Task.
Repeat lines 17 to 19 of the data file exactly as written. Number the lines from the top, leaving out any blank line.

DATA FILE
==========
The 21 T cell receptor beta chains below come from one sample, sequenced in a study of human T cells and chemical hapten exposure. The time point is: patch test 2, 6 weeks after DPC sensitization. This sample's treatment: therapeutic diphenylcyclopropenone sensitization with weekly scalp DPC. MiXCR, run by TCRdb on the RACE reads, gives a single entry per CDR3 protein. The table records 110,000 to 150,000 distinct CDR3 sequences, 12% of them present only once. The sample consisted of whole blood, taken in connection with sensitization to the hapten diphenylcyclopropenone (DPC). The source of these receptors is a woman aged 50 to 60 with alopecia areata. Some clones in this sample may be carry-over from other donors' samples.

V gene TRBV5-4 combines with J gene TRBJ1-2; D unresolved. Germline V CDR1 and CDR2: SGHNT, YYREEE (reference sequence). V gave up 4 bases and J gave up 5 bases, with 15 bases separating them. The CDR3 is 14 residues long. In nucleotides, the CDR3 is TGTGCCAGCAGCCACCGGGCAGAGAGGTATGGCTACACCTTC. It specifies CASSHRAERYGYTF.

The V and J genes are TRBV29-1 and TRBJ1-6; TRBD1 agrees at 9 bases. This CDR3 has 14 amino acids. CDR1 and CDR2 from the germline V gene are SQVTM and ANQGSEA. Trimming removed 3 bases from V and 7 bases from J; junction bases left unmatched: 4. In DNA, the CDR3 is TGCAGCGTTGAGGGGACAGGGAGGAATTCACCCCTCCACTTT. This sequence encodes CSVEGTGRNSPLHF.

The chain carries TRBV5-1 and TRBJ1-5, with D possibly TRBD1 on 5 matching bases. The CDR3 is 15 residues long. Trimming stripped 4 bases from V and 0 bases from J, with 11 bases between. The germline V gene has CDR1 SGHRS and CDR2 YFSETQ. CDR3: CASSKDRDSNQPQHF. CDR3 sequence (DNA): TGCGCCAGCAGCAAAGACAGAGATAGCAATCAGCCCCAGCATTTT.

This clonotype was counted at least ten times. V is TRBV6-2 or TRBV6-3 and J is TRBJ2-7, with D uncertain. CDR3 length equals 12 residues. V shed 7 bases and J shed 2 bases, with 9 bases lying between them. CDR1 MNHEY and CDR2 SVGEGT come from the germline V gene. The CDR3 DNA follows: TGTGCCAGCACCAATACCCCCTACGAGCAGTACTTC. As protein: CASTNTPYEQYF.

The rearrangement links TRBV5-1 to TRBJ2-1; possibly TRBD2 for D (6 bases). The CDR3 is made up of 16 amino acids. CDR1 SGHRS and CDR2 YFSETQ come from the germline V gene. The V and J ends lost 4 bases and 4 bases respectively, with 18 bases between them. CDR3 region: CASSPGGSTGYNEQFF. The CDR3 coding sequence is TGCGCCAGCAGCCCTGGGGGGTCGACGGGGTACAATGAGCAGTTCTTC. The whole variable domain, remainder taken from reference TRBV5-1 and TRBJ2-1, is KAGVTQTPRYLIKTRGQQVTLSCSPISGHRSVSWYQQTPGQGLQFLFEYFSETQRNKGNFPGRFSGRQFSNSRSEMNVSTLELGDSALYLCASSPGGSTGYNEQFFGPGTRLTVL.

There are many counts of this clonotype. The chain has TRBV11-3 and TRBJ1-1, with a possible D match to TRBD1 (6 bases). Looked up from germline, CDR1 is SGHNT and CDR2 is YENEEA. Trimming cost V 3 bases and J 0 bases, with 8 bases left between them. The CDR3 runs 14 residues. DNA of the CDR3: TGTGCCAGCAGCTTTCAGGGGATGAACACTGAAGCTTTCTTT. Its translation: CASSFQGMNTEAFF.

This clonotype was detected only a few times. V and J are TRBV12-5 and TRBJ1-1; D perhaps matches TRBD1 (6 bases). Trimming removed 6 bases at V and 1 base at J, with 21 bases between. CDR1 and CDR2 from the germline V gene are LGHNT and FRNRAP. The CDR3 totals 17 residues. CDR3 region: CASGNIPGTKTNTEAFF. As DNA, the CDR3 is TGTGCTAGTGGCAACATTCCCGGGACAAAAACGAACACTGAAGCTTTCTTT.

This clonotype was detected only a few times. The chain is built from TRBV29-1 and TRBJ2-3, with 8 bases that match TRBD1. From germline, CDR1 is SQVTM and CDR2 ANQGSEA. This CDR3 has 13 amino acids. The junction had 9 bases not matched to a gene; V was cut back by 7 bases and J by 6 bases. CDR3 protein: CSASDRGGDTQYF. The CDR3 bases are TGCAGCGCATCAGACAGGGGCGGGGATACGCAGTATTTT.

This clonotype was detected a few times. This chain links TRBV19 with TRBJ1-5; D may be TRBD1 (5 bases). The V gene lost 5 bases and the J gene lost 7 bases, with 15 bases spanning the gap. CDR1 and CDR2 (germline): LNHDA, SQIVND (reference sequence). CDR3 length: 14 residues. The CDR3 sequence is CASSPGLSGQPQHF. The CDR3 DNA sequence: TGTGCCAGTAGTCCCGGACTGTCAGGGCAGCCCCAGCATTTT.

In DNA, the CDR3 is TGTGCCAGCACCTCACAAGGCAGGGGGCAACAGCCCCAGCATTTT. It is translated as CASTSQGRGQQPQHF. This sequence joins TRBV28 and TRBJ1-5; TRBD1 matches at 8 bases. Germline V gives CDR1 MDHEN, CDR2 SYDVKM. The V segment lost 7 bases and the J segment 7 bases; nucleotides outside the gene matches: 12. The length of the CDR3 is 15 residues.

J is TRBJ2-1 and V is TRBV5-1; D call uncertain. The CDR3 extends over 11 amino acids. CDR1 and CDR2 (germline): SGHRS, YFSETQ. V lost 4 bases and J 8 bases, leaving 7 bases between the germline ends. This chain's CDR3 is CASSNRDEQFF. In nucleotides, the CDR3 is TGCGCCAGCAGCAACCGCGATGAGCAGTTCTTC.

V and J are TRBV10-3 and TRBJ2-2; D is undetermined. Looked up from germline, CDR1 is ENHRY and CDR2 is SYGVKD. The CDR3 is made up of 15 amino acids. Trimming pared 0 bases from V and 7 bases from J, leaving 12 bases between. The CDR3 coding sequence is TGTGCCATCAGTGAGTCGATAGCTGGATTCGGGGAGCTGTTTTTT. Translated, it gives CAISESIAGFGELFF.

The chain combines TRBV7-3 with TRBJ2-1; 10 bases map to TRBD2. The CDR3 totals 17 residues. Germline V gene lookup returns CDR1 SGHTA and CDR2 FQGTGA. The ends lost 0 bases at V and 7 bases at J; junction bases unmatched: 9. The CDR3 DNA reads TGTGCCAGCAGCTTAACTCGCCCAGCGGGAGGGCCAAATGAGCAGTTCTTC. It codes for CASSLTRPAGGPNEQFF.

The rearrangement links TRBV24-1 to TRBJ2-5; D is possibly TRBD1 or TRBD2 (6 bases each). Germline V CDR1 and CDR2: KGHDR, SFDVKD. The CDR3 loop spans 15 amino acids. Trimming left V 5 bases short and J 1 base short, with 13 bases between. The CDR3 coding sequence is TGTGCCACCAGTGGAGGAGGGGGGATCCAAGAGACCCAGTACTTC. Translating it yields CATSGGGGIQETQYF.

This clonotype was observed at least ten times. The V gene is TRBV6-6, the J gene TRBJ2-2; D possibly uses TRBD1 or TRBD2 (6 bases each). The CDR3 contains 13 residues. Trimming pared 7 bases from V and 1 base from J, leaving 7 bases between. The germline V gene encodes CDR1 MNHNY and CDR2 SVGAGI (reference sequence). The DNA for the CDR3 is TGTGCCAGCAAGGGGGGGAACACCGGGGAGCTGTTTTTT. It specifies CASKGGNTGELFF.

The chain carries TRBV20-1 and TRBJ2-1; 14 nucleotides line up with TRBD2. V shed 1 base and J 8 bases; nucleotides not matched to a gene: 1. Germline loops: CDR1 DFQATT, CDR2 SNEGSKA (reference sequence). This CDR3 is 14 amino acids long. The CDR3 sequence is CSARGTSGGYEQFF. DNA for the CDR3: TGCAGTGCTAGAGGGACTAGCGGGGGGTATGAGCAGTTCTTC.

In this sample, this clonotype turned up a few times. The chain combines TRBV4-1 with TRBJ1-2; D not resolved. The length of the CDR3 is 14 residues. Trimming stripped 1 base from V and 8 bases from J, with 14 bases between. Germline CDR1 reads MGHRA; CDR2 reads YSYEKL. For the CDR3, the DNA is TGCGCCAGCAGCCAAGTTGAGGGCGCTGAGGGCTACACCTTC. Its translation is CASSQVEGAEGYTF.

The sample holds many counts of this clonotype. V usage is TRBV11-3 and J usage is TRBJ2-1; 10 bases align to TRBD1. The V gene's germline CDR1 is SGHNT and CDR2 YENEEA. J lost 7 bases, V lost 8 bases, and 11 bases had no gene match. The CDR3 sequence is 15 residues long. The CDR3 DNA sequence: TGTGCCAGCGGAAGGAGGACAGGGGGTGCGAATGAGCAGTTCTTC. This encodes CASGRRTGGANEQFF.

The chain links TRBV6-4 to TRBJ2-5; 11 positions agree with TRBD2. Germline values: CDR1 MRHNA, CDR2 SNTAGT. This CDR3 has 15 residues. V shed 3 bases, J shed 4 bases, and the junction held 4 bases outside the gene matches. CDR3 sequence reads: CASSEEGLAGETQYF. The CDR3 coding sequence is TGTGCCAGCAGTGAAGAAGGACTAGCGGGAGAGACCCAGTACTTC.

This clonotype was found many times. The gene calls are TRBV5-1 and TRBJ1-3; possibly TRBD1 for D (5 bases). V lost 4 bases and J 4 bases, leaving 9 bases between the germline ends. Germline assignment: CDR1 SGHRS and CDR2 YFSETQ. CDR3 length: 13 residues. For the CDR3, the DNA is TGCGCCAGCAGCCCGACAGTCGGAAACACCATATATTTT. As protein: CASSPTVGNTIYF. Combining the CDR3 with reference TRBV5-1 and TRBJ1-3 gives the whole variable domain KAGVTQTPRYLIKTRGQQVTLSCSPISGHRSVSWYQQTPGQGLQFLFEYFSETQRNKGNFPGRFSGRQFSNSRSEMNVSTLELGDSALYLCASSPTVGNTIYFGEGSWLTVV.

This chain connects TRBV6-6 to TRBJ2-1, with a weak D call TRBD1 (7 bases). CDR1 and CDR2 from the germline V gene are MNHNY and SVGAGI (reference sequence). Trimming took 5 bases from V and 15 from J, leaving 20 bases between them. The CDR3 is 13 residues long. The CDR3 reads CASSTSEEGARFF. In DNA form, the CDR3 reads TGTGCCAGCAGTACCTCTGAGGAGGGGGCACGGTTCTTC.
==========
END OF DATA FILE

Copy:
The chain carries TRBV20-1 and TRBJ2-1; 14 nucleotides line up with TRBD2. V shed 1 base and J 8 bases; nucleotides not matched to a gene: 1. Germline loops: CDR1 DFQATT, CDR2 SNEGSKA (reference sequence). This CDR3 is 14 amino acids long. The CDR3 sequence is CSARGTSGGYEQFF. DNA for the CDR3: TGCAGTGCTAGAGGGACTAGCGGGGGGTATGAGCAGTTCTTC.

In this sample, this clonotype turned up a few times. The chain combines TRBV4-1 with TRBJ1-2; D not resolved. The length of the CDR3 is 14 residues. Trimming stripped 1 base from V and 8 bases from J, with 14 bases between. Germline CDR1 reads MGHRA; CDR2 reads YSYEKL. For the CDR3, the DNA is TGCGCCAGCAGCCAAGTTGAGGGCGCTGAGGGCTACACCTTC. Its translation is CASSQVEGAEGYTF.

The sample holds many counts of this clonotype. V usage is TRBV11-3 and J usage is TRBJ2-1; 10 bases align to TRBD1. The V gene's germline CDR1 is SGHNT and CDR2 YENEEA. J lost 7 bases, V lost 8 bases, and 11 bases had no gene match. The CDR3 sequence is 15 residues long. The CDR3 DNA sequence: TGTGCCAGCGGAAGGAGGACAGGGGGTGCGAATGAGCAGTTCTTC. This encodes CASGRRTGGANEQFF.